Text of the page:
My wife went to a fancy, well-known liberal arts college, and when people ask her where she went to school, she’ll usually answer “in the Boston area.” Now, this conflicts with other people I know who went to Ivy league schools. You can be pretty sure that within five minutes of meeting someone, these people will let drop that they went to an Ivy.

Last year a family member gave us a used car that he didn’t need anymore. It’s about seven years old, doesn’t have too much mileage, and runs reasonably well. The big downside: It’s a Mercedes. Besides paying extra for mechanic bills, I have to put up with my friends ribbing me about thinking I’m high status because I drive a Mercedes. I’ve even thought of yanking off the hood ornament to disguise the manufacturer of the car. From a straight conspicuous consumption approach, I should seek to display status with this car, but in reality, I want to avoid what I perceive as negative stereotypes associated with it. I suppose, then, that I really am looking for status with my car choices, it’s just that I see “wealthy-display” as undesirable and maybe I’m looking for a status I value more, maybe “broke intellectual”?

If nothing else, the discussion above points out that conspicuous (or inconspicuous) consumption involves more than simply what we buy and hire, for it also includes how we make it known to others. To make a status display, you need not only to have the goods, but you need for other people to know.


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Well, I think you also have to bear in mind there's such a thing as "negative signalling".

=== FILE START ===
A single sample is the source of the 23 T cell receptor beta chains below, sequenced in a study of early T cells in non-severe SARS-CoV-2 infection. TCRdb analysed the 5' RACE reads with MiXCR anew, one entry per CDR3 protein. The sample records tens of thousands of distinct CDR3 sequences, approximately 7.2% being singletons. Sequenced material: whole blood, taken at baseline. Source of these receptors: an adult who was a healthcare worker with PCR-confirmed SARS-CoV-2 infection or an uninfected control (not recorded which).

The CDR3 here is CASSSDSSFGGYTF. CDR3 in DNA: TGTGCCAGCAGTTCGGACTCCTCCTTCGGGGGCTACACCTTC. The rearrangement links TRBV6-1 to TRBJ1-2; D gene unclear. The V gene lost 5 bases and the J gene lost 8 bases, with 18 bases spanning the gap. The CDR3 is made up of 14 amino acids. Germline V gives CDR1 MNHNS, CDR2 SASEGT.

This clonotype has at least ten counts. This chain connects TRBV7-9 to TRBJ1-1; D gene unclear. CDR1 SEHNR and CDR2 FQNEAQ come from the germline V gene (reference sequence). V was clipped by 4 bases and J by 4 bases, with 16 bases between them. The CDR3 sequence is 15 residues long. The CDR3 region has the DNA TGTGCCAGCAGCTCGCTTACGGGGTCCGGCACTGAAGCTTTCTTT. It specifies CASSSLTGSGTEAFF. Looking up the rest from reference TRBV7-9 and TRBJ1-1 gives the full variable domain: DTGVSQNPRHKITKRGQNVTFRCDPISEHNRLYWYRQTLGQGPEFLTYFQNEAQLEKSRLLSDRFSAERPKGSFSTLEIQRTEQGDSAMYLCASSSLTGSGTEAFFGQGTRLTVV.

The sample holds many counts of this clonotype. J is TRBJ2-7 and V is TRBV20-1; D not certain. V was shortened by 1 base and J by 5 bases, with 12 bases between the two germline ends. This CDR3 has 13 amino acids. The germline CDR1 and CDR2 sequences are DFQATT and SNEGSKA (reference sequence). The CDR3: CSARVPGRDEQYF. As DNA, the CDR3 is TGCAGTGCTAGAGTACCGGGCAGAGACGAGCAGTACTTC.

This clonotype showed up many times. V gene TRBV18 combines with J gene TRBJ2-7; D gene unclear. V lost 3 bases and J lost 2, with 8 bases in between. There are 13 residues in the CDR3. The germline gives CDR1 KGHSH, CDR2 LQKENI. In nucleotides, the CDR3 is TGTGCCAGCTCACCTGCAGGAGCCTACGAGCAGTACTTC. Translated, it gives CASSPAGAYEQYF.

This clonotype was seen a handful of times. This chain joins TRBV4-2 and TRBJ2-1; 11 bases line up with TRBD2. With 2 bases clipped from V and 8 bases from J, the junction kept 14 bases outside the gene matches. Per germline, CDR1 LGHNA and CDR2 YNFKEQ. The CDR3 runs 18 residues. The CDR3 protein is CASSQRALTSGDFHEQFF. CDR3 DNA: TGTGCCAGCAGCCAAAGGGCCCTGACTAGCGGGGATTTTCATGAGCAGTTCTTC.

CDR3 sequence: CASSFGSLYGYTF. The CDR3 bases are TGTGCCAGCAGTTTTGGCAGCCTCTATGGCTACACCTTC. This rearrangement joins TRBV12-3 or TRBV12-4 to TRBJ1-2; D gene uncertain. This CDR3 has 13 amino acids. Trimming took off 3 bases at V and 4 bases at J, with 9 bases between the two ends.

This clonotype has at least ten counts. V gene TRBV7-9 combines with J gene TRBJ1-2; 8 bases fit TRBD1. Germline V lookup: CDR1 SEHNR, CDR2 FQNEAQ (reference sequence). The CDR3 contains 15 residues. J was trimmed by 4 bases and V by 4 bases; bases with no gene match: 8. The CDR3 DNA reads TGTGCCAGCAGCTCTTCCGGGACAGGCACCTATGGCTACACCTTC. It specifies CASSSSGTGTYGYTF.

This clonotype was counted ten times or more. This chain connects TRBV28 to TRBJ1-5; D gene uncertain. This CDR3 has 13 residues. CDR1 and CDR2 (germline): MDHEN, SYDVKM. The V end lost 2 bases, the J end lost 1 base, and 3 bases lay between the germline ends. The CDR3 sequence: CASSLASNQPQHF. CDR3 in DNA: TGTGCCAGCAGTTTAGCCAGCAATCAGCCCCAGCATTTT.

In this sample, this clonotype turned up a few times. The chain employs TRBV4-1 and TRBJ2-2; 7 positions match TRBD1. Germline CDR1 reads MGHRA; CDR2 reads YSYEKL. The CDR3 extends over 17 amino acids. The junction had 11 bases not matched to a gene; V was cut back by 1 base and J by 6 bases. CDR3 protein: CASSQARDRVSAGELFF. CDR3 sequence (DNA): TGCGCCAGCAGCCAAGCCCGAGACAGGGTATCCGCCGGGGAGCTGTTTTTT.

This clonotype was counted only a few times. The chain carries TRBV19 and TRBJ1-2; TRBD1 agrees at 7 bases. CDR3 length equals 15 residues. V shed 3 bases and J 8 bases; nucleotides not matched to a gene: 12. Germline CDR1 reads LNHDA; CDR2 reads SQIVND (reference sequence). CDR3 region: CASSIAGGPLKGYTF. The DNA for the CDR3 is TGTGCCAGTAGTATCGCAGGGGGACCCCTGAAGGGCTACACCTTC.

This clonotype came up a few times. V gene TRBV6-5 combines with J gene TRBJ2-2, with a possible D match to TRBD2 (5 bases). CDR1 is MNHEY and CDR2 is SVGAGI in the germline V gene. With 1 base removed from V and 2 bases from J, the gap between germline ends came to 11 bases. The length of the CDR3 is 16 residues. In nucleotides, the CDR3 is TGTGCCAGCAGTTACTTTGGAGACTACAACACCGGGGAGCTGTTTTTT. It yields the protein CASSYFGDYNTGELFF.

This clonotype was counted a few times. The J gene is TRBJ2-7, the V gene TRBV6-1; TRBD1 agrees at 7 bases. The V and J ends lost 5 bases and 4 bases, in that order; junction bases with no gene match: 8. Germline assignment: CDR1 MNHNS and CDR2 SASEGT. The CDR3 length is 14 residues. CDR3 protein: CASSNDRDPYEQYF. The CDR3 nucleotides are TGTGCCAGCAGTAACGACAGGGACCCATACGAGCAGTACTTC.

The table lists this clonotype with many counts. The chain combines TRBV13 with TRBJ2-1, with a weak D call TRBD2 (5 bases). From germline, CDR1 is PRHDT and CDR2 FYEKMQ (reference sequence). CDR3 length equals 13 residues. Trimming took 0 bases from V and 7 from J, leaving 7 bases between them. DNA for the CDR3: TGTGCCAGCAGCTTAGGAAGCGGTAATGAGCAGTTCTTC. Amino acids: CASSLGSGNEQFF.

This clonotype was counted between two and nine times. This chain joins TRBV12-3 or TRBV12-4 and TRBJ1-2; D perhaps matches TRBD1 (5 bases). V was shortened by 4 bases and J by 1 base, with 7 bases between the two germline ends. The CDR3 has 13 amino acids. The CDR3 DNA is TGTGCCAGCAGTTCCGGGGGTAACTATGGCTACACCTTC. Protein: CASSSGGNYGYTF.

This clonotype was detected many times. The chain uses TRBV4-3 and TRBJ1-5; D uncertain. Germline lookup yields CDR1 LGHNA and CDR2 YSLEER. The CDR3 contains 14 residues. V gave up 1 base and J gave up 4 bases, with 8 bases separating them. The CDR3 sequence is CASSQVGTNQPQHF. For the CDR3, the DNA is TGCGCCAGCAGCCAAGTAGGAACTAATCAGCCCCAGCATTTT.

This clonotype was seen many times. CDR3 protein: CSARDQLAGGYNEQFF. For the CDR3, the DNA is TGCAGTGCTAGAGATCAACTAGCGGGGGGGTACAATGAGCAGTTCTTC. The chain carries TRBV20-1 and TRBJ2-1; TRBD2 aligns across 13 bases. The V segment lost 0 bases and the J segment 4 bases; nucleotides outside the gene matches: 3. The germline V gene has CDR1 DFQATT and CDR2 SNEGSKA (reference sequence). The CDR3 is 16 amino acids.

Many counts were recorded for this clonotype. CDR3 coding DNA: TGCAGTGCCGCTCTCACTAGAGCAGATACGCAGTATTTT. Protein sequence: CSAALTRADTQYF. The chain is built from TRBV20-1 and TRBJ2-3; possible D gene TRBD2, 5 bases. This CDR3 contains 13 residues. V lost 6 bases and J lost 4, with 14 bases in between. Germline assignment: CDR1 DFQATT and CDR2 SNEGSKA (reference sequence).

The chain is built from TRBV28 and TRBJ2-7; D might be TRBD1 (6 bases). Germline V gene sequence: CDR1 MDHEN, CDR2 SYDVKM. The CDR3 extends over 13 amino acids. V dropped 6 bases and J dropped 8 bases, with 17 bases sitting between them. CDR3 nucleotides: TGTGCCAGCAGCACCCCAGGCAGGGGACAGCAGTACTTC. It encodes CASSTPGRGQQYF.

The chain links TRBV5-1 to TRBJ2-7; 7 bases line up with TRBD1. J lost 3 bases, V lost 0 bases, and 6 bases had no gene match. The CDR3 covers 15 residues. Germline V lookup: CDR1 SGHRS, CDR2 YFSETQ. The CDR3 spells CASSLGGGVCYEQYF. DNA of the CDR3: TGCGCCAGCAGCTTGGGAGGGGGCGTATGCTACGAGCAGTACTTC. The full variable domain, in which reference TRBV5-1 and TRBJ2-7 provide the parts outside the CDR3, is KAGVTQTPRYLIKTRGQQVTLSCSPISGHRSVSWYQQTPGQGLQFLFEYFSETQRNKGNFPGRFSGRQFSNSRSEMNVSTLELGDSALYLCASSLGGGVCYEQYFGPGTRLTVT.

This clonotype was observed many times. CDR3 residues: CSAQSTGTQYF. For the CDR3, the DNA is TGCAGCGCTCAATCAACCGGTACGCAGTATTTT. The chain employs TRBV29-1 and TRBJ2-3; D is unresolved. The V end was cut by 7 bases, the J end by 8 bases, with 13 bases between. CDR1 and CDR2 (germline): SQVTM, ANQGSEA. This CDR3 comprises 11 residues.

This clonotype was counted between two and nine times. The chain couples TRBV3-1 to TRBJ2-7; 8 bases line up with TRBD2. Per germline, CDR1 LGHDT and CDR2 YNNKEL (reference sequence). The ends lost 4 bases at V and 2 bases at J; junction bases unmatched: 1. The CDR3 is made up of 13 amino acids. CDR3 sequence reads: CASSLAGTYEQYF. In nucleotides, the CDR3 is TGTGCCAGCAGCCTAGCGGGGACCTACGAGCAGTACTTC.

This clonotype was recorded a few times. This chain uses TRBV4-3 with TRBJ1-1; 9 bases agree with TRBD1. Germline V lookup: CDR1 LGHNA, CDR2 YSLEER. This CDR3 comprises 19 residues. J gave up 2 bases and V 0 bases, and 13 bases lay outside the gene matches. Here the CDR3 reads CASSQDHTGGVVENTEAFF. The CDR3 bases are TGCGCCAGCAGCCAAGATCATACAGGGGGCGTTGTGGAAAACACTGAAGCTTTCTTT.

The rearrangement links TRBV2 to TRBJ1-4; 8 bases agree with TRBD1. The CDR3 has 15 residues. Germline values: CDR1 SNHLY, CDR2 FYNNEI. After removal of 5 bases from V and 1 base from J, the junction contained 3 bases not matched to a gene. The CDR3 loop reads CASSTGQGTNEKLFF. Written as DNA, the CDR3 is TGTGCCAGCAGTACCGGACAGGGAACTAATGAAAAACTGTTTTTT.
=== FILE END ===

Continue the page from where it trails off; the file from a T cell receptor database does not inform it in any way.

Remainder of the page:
If you're a junior Hollywood executive trying to impress, you turn up to a meeting in the most expensive suit and tie you can. If you're an A-list superstar, you turn up unshaven wearing scruffy sweatpants. The message is "I am of such high status I don't need to bother".

Most people, if asked where they went to school, will just name it. Being coyly evasive sends its own message...

I'm not a sociologist so I don't know the exact term, but there's also a 'competence signaling' in technical fields. You don't see it all communities, but it's often there.

Some manifestations? Preferring cheaper hardware for your personal use. It signals that you're smart enough to recognize when you're being oversold and competent enough to add in the stuff you do need. Go top-end and you risk being seen as so insecure that you might call in Geek Squad.

Another manifestation is casual attire. It's signaling that we feel we can demonstrate our worth through competence. Dress up too much and you risk being seen as playing to the boss instead of just getting your job done. (This doesn't excuse slovenness. That sends another, and undesirable, signal.)

I visited this blog first time and found it very interesting and informative.. Keep up the good work thanks..

Marx identified this type of consumption some 50+ years before Veblen. He refers to this as 'Commodity Fetishism'. Basically we pay excessive amounts of money for goods above their actual use value. They are a statement of our financial capability & status within a capital system.

That was my thought,too.